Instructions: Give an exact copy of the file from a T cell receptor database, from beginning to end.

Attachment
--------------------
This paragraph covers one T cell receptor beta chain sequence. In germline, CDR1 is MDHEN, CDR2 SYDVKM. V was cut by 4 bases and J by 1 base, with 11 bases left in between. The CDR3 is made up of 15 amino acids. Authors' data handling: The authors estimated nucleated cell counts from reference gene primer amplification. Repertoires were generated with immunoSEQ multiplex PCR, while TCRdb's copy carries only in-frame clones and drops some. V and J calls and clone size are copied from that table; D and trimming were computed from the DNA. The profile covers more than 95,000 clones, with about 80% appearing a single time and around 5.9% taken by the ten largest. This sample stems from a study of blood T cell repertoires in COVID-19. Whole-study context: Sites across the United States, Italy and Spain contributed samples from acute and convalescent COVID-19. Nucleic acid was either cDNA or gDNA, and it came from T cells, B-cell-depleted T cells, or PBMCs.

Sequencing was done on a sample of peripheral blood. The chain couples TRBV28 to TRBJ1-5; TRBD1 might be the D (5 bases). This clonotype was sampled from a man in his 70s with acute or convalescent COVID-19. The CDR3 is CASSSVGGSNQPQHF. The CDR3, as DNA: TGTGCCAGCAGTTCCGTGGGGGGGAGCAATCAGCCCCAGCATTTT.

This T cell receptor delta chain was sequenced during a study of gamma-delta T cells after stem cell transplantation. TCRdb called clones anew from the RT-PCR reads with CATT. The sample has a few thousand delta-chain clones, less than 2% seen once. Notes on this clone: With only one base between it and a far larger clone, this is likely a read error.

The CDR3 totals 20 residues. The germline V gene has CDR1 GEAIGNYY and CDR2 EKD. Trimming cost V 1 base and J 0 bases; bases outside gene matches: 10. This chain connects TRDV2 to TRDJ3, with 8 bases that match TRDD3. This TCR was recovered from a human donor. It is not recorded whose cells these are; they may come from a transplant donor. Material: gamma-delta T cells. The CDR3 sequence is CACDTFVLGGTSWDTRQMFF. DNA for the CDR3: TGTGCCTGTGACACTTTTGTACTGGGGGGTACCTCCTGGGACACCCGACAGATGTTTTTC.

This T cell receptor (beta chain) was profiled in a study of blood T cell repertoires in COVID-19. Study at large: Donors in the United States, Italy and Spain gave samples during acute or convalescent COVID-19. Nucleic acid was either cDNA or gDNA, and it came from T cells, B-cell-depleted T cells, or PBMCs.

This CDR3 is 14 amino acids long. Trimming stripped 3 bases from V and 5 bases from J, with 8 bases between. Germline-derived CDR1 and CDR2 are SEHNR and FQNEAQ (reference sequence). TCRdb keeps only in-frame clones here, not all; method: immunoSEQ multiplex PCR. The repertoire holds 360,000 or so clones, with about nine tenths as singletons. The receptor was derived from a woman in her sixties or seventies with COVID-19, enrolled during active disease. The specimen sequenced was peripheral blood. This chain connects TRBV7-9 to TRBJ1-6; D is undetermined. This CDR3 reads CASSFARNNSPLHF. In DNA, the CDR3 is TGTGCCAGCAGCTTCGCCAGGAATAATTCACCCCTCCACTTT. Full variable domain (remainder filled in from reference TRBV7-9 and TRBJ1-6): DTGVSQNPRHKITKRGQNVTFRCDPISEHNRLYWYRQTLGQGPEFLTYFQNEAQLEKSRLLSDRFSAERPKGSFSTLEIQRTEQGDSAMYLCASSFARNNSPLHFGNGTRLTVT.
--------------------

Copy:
This paragraph covers one T cell receptor beta chain sequence. In germline, CDR1 is MDHEN, CDR2 SYDVKM. V was cut by 4 bases and J by 1 base, with 11 bases left in between. The CDR3 is made up of 15 amino acids. Authors' data handling: The authors estimated nucleated cell counts from reference gene primer amplification. Repertoires were generated with immunoSEQ multiplex PCR, while TCRdb's copy carries only in-frame clones and drops some. V and J calls and clone size are copied from that table; D and trimming were computed from the DNA. The profile covers more than 95,000 clones, with about 80% appearing a single time and around 5.9% taken by the ten largest. This sample stems from a study of blood T cell repertoires in COVID-19. Whole-study context: Sites across the United States, Italy and Spain contributed samples from acute and convalescent COVID-19. Nucleic acid was either cDNA or gDNA, and it came from T cells, B-cell-depleted T cells, or PBMCs.

Sequencing was done on a sample of peripheral blood. The chain couples TRBV28 to TRBJ1-5; TRBD1 might be the D (5 bases). This clonotype was sampled from a man in his 70s with acute or convalescent COVID-19. The CDR3 is CASSSVGGSNQPQHF. The CDR3, as DNA: TGTGCCAGCAGTTCCGTGGGGGGGAGCAATCAGCCCCAGCATTTT.

This T cell receptor delta chain was sequenced during a study of gamma-delta T cells after stem cell transplantation. TCRdb called clones anew from the RT-PCR reads with CATT. The sample has a few thousand delta-chain clones, less than 2% seen once. Notes on this clone: With only one base between it and a far larger clone, this is likely a read error.

The CDR3 totals 20 residues. The germline V gene has CDR1 GEAIGNYY and CDR2 EKD. Trimming cost V 1 base and J 0 bases; bases outside gene matches: 10. This chain connects TRDV2 to TRDJ3, with 8 bases that match TRDD3. This TCR was recovered from a human donor. It is not recorded whose cells these are; they may come from a transplant donor. Material: gamma-delta T cells. The CDR3 sequence is CACDTFVLGGTSWDTRQMFF. DNA for the CDR3: TGTGCCTGTGACACTTTTGTACTGGGGGGTACCTCCTGGGACACCCGACAGATGTTTTTC.

This T cell receptor (beta chain) was profiled in a study of blood T cell repertoires in COVID-19. Study at large: Donors in the United States, Italy and Spain gave samples during acute or convalescent COVID-19. Nucleic acid was either cDNA or gDNA, and it came from T cells, B-cell-depleted T cells, or PBMCs.

This CDR3 is 14 amino acids long. Trimming stripped 3 bases from V and 5 bases from J, with 8 bases between. Germline-derived CDR1 and CDR2 are SEHNR and FQNEAQ (reference sequence). TCRdb keeps only in-frame clones here, not all; method: immunoSEQ multiplex PCR. The repertoire holds 360,000 or so clones, with about nine tenths as singletons. The receptor was derived from a woman in her sixties or seventies with COVID-19, enrolled during active disease. The specimen sequenced was peripheral blood. This chain connects TRBV7-9 to TRBJ1-6; D is undetermined. This CDR3 reads CASSFARNNSPLHF. In DNA, the CDR3 is TGTGCCAGCAGCTTCGCCAGGAATAATTCACCCCTCCACTTT. Full variable domain (remainder filled in from reference TRBV7-9 and TRBJ1-6): DTGVSQNPRHKITKRGQNVTFRCDPISEHNRLYWYRQTLGQGPEFLTYFQNEAQLEKSRLLSDRFSAERPKGSFSTLEIQRTEQGDSAMYLCASSFARNNSPLHFGNGTRLTVT.